News & Information

Hornet civil engineers vying for championship

03-15-2012


Students in Sacramento State’s chapter of the American Society of Civil Engineers work on their “unsinkable” concrete canoe for an upcoming competition in Berkeley, March 22-24.

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The term “concrete canoe” may conjure up an ominous scene from a “Godfather” film in which someone is about to be disposed of in the middle of a lake. But the concrete canoe built by Sacramento State’s student chapter of American Society of Civil Engineers (ASCE) is not about to sink. Rather, the vessel, which is lighter than water but strong enough to withstand the weight of students, is among the entries in the Mid-Pacific Regional Conference in Berkeley, March 22-24.

The annual competition, hosted by Sacramento State last year, will include five team events that pit student construction engineers from 11 universities. In addition to the concrete canoe, the teams will build a stable earth wall, a steel bridge and a spaceport, and present plans for treating wastewater.

Individual students may also submit a Mead Paper, a technical paper on ethical issues facing civil engineers. This year’s topic is “Ethics and Globalization.”  Sacramento State graduate Joshua Wagner, Army Corps of Engineers and industry adviser to the student chapter, won the regional competition in 2009.

Students have been working hard to make their entries more competitive this year, drawing from the work they’ve done in classes and getting extra help from mentors.

Erikson Betts, president of Sac State’s student chapter, says students have been teaming up since the fall semester to put together plans for the various competitions. “A lot of students are involved with the preliminary work,” he says. “And we expect to send full teams to Berkeley for each of the events.”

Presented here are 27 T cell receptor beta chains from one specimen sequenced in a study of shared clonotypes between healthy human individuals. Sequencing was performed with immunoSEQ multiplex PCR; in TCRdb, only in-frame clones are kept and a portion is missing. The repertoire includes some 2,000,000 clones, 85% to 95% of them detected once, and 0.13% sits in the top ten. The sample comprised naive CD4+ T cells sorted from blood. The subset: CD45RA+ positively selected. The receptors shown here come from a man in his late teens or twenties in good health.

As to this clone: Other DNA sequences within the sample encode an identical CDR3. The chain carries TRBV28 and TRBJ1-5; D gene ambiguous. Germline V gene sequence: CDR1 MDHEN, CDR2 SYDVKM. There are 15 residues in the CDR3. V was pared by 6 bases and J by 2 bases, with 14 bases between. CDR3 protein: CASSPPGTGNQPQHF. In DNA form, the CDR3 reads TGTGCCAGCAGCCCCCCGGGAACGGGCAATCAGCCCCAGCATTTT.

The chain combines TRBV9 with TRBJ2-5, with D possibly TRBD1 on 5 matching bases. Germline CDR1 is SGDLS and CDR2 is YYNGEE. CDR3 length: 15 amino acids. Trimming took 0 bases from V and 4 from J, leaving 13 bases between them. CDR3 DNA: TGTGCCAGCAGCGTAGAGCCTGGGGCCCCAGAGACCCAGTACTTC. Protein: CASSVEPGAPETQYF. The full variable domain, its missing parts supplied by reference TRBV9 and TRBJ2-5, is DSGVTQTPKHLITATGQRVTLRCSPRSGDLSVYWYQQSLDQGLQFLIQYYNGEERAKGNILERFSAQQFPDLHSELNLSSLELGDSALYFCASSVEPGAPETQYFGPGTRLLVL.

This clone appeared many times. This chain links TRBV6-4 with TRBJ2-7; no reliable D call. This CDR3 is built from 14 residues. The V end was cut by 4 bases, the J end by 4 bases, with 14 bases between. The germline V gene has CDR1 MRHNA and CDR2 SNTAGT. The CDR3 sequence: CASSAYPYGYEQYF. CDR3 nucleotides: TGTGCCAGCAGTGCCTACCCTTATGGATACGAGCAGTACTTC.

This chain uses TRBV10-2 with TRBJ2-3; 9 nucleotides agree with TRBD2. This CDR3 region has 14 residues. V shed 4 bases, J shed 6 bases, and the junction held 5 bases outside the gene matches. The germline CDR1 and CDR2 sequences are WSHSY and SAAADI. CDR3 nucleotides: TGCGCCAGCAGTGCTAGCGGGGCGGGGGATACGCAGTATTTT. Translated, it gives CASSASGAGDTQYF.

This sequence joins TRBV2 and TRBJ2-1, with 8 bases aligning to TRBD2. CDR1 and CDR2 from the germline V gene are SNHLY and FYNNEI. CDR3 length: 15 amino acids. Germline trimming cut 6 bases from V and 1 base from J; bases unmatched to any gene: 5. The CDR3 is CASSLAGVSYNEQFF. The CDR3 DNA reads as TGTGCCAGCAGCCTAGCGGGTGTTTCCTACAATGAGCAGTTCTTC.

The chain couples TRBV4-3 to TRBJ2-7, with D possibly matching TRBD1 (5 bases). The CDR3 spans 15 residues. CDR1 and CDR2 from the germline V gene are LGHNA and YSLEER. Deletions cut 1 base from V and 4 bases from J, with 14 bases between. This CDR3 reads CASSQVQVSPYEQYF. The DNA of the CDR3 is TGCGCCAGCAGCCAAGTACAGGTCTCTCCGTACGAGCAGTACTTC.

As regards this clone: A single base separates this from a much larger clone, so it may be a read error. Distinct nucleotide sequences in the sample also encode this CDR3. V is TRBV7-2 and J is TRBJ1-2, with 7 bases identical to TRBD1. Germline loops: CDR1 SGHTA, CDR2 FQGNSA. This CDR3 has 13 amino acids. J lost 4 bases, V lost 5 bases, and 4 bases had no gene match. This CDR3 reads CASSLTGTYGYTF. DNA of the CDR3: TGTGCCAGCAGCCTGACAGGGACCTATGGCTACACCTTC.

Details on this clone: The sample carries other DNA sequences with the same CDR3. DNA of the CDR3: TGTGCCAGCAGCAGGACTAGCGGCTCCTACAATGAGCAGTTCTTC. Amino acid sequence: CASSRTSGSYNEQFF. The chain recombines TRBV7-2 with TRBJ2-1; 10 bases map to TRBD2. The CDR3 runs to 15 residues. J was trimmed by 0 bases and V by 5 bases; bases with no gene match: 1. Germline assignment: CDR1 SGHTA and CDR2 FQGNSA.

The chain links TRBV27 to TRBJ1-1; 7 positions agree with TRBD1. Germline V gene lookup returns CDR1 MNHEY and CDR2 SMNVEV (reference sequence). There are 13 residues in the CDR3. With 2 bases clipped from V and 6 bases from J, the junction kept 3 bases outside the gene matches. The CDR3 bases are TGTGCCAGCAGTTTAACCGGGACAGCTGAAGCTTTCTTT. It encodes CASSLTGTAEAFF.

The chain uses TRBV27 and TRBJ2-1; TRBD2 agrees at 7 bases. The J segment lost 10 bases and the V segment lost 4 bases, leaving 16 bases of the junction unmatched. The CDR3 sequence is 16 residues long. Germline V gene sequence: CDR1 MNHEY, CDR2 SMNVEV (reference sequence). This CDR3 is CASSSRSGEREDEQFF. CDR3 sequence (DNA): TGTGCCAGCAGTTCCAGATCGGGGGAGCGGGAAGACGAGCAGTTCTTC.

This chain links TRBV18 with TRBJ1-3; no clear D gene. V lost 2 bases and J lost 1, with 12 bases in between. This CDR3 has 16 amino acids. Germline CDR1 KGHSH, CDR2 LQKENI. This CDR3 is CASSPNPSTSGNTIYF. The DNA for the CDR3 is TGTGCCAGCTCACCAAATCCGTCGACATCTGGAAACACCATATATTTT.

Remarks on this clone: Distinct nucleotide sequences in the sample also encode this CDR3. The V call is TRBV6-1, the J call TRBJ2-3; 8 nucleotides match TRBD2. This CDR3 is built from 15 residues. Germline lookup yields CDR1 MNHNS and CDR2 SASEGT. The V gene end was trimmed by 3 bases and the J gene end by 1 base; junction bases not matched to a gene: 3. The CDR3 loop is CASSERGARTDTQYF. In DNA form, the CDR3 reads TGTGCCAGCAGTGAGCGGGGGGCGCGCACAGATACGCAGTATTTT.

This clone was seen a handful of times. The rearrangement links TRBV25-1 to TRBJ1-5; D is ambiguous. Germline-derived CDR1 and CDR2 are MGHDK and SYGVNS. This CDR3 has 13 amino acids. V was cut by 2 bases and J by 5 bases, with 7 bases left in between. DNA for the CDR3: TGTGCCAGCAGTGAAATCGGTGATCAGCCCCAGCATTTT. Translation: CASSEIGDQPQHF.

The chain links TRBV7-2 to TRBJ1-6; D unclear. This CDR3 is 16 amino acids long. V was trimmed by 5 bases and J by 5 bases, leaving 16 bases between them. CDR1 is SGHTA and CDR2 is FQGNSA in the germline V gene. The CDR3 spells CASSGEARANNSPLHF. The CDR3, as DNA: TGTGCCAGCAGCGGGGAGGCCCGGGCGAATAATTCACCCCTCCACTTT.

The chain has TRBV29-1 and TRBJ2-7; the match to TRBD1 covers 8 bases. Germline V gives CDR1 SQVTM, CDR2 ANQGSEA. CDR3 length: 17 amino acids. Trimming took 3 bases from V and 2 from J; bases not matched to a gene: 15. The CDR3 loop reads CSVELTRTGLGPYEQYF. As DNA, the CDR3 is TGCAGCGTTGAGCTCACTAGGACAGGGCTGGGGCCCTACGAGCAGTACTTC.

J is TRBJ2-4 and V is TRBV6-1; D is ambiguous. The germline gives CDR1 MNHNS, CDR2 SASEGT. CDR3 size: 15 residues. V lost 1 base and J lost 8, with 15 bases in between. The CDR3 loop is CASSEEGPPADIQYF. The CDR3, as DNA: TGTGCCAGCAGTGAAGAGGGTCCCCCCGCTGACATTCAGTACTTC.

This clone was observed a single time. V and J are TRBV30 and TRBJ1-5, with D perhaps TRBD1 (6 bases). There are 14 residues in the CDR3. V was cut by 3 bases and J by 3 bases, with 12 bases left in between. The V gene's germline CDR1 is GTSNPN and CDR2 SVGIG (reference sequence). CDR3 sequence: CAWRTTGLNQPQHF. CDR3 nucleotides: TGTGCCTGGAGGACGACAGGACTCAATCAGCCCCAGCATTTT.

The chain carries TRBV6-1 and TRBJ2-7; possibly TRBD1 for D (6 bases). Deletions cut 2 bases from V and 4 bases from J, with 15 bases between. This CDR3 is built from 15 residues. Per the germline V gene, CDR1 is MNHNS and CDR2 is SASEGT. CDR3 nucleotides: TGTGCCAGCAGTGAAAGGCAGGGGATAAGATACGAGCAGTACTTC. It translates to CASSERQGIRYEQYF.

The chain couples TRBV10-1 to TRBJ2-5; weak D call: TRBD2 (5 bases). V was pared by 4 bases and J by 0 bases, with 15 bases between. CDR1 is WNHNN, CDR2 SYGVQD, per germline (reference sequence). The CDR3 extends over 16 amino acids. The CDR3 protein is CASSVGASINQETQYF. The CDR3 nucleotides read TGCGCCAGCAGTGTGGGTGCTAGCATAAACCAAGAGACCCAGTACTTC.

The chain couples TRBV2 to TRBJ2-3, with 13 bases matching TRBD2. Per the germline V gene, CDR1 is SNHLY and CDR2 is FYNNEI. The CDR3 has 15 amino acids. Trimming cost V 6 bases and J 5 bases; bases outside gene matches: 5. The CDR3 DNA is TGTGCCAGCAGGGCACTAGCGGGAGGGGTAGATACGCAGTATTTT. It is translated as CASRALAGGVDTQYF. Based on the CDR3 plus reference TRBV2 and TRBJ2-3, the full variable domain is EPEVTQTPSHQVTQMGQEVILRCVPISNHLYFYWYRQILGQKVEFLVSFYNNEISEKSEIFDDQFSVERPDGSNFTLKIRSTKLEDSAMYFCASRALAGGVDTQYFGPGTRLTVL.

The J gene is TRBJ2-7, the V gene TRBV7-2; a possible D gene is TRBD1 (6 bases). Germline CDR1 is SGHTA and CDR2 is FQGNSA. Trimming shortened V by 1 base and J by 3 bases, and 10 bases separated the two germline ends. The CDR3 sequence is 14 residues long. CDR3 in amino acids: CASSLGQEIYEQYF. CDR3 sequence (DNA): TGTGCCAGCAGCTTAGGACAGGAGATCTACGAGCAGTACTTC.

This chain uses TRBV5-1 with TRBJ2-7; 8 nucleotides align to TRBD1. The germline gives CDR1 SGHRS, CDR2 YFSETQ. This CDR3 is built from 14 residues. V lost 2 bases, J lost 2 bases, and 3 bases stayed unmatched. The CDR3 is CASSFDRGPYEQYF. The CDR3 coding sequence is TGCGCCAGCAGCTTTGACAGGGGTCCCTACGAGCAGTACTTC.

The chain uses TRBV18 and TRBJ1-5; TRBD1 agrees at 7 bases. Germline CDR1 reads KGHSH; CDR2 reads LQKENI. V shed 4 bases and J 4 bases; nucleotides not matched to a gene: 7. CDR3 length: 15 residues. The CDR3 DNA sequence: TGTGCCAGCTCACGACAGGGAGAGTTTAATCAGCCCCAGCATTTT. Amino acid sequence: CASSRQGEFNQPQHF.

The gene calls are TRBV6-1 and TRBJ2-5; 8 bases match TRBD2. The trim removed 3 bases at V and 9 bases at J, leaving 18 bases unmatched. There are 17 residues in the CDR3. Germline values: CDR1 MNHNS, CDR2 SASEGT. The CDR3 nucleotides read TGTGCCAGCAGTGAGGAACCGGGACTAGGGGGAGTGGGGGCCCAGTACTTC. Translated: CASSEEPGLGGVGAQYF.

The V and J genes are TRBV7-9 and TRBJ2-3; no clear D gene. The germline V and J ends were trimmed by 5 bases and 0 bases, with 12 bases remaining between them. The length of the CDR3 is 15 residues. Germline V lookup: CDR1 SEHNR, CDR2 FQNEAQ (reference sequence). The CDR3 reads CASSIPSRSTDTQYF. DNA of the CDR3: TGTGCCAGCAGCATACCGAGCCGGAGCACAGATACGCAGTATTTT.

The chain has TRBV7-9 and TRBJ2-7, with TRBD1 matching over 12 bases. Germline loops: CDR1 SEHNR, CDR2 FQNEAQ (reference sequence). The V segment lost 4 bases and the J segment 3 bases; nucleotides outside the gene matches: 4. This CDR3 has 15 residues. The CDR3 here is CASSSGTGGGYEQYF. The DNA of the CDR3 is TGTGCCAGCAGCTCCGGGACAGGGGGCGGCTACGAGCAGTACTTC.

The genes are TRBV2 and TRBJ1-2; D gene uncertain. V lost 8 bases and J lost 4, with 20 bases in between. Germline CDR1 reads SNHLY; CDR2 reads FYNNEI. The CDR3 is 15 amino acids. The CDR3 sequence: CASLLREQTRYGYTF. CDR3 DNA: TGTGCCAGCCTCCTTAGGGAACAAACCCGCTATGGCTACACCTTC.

Competing in the various events is fun, to be sure. But it also permits students to apply what they are learning in the classroom to design and build actual structures. That practical experience on a resume can catch the eye of employers seeking skilled graduates who can thrive in a team environment.

Besides finding time between classes, projects and jobs to work on the competitions, students are also working on finding resources to cover the cost of materials. Each team has a budget and some funding provided by ASCE, Erikson says, but extra funding is always a plus. Donations may be made by contacting the Department at (916) 278-6982 or by emailing Neysa Bush at nbush@ecs.csus.edu.

“We appreciate any help we can get,” Erikson says, “whether it is a donation of materials or money, or simply support for our teams when they head for Berkeley at the end of March.”

Mid-Pac events:

  • Concrete Canoe – The team designs, builds and races a concrete canoe that must comply with 76 pages of specifications.
  • Geo-Challenge – The team designs and builds a Mechanically Stabilized Earth (MSE) wall to withstand a 50-pound top load and a 25-pound side load, using the least amount of reinforcement possible.
  • Steel Bridge – The steel bridge design must meet “client” specifications and optimize both performance and economy. The bridge, which is tested with various loads, is built on site.
  • Transportation – A spaceport is design that addresses land use, operational, sustainability and financial factors. The team submits a paper in early March and makes a presentation during the competition.
  • Water Treatment – The team designs a filtration strategy in advance, constructs a filter for the competition, and is judged on a number of factors, including the quality of contaminated water after it has passed through the filter.

For media assistance, contact Sacramento State’s Public Affairs office at (916) 278-6156.

– Alan Miller
amiller@csus.edu